6 Foods That Amplify Your Immunity

COVID and plague and swine-flu, oh my! 

Everywhere you look, there’s something new to worry about. Some new disease that’s spreading somewhere or killing squirrels or something. Are we being blitzed by constant health hazards, or have we been ultra-sensitive to news about viruses due to the recent scares? Is there a way to boost your immune system against such travesties? 

There are constant stories about companies and governments making efforts to prevent infections or to slow infections or to sustain herd immunity or to do something else entirely. Wear gloves. Don’t wear gloves. Wear masks. Don’t wear masks. Wear masks. 

All of this stuff can be alarming, and quite honestly, exhausting. 

So, here’s the deal: this blog isn’t going to tell you that we’re all doomed as many other blogs and articles might suggest, conversely, it’s just going to help you boost your immune system so it can work smarter, not harder (not sure that phrase applies. Sorry). Despite all that’s going on in the spooky virus world, there’s still the regular flu, cold, allergies, and sinus infections we have to deal with on a year-to-year basis.

Deal with allergies on a regular basis? Struggle with sinus headaches and pressure in the face? Afraid you’ve got COVID-19 despite only having a runny nose? Don’t worry, we’ve all been that last one at one point or another. 

Without continued time wasting, here’s the list you’ve been waiting for. 

What foods boost your immune system? 

You’ve probably heard this a thousand times, but never tried it. If you’re anything like me, trying a new diet or new foods can be daunting, leading to avoidance and apathy. That’s no way to live because then it just exacerbates the issues at hand. For example, your diet might be contributing to worsening sinus congestion. Here are some foods that might help boost your immune system. 


You may have not had spinach since you were force-fed it as a child, but its health benefits really are promising. And honestly, it doesn’t taste that bad if combined with the right ingredients. One of the nutrients is called folate, “which helps your body make new cells and repair DNA” according to WebMD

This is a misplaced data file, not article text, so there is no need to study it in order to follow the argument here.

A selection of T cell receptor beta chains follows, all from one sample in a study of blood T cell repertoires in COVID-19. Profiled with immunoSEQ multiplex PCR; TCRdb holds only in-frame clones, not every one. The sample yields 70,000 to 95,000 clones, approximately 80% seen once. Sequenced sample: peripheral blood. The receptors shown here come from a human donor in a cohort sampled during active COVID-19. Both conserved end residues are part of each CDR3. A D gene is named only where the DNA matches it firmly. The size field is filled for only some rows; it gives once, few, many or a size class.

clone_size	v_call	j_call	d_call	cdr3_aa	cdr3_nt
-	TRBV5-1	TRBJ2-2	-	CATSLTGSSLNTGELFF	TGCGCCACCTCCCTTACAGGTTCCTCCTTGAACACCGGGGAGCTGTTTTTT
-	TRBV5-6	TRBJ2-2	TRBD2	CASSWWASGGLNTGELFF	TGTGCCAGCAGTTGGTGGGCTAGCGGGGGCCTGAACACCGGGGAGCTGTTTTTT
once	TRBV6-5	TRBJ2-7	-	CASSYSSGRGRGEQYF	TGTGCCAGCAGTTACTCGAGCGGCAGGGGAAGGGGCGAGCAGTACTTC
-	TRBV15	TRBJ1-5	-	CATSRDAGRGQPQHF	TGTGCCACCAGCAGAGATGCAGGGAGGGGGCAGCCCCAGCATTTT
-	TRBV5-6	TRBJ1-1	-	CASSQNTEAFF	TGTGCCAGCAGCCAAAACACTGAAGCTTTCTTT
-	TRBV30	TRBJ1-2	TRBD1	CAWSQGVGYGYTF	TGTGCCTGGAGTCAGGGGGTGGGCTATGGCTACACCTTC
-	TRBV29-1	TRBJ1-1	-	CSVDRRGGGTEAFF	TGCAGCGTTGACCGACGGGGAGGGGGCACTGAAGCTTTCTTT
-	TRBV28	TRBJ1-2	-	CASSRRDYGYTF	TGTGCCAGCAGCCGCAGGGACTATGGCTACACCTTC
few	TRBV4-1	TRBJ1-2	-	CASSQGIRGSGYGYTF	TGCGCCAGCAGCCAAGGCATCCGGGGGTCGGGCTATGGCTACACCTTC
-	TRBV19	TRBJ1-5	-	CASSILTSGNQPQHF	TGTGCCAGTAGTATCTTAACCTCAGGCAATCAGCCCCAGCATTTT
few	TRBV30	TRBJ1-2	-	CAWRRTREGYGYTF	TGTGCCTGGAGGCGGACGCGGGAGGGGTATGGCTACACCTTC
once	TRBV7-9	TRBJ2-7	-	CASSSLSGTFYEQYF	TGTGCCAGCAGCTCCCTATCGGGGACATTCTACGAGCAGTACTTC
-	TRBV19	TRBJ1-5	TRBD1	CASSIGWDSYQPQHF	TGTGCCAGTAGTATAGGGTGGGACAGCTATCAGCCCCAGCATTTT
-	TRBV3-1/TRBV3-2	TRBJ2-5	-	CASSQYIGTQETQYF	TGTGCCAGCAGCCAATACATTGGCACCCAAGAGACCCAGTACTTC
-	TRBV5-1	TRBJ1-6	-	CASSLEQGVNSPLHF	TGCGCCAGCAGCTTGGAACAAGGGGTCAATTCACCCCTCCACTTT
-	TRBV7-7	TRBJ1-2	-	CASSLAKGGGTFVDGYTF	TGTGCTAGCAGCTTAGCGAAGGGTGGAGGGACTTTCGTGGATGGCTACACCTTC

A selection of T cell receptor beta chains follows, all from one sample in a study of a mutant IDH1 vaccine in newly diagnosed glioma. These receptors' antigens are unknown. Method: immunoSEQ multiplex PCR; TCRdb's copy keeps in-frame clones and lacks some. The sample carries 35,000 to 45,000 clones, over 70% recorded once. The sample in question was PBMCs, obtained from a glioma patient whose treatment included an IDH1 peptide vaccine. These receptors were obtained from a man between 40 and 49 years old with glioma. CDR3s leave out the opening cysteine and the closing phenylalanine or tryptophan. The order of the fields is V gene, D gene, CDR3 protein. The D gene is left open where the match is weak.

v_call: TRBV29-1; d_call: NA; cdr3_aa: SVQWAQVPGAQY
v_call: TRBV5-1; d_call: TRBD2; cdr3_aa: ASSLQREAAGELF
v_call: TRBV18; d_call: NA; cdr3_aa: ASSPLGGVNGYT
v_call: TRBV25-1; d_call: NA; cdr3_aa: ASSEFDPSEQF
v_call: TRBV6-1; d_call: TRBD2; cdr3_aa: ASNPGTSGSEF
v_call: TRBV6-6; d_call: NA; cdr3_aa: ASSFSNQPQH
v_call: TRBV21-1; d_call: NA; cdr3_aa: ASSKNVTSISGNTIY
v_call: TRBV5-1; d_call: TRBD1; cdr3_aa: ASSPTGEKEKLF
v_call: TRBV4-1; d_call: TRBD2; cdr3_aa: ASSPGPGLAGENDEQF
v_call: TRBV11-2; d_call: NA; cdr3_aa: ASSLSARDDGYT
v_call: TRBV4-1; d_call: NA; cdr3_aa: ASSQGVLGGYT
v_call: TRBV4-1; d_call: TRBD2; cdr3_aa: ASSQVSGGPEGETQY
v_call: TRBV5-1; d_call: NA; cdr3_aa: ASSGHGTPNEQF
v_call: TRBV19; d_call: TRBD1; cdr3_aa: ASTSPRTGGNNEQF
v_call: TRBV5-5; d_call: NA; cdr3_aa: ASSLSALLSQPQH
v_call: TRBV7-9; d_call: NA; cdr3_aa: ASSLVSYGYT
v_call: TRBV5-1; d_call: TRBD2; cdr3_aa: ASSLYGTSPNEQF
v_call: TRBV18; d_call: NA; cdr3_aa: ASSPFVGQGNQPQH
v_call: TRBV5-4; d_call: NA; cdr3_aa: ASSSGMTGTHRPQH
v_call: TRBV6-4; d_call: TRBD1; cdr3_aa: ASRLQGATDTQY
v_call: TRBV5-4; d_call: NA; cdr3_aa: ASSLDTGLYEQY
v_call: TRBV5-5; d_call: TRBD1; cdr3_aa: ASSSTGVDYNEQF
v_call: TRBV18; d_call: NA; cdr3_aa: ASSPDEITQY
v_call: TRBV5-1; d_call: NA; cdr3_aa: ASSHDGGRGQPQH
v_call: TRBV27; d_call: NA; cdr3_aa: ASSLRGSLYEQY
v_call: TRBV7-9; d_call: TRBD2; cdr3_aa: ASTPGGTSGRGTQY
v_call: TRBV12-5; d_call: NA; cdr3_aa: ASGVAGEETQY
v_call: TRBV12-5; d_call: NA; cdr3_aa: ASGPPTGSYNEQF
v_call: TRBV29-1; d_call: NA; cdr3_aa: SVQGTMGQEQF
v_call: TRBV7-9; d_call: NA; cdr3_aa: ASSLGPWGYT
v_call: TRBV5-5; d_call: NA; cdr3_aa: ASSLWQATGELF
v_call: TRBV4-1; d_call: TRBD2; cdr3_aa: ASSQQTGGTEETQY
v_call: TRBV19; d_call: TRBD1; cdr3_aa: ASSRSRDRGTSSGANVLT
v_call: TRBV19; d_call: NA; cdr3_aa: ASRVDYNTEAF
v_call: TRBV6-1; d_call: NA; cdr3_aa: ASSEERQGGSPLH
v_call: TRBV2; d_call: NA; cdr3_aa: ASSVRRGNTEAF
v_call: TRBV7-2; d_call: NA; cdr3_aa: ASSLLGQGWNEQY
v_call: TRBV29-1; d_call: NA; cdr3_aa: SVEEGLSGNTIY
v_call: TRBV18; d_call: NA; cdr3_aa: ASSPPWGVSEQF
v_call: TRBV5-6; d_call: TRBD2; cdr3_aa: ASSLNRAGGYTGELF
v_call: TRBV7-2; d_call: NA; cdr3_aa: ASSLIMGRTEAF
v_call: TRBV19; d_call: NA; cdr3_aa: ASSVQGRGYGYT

This one’s a hit-or-miss with a lot of people, but cooked correctly with the right meal can be rather tasty. Not only that, but broccoli has a fair share of vitamins that amplifies that immune system you’ve got. 


Normally thought of as the nausea fighter, ginger’s actually good at other things too. “This knobby root is also a good source of antioxidants…”, says WebMD. Continuing with, “…Antioxidants work best in your body when you get them straight from fruits and veggies.” 


This one’s really a “duh” addition to the list. Oranges and orange juice have always been a staple in getting better, and there’s a reason for that. “According to a review conducted by the National Centre for Epidemiology and Population Health, at the Australian National University, vitamin C is helpful in preventing the common cold for people exposed to sickness-inducing environments, such as cold weather, and can help lower the duration and severity of a cold” (Frank, 2017). 


Even if you’re not really into seafood (I’m not), salmon is a good place to start. It’s a great source of zinc, a cold-fighting nutrient. TODAY says, “Wild salmon is filled with zinc, a nutrient that has been proven to assist with reducing common cold symptoms.” Also, just look at at the bear in the above picture. Does he look like he has a cold? No, because he’s eating salmon. Be like the bear. 


Not necessarily a food by itself, but it goes great on just about everything. More garlic = more happiness, that is, unless you’re a vampire. If you’re not a vampire, garlic is a great way to potentially reduce cold symptoms/duration. 

There are, of course, other foods that tackle colds and flus the same way, so here’s an honorable mentions list: 

  • Honey
  • Dark chocolate
  • Apples
  • Blueberries 
  • Sweet potatoes

Remember, foods are great at reducing symptoms, duration, and can boost your immune system,  but don’t solve the problem at the heart of it all. If you struggle with allergies or sinus infections, the Ear, Nose and Throat Institute has a variety of treatments tailored to your needs. 

For same-day or Saturday appointments, call 770-740-1860 or fill out the form at the top of the page. 


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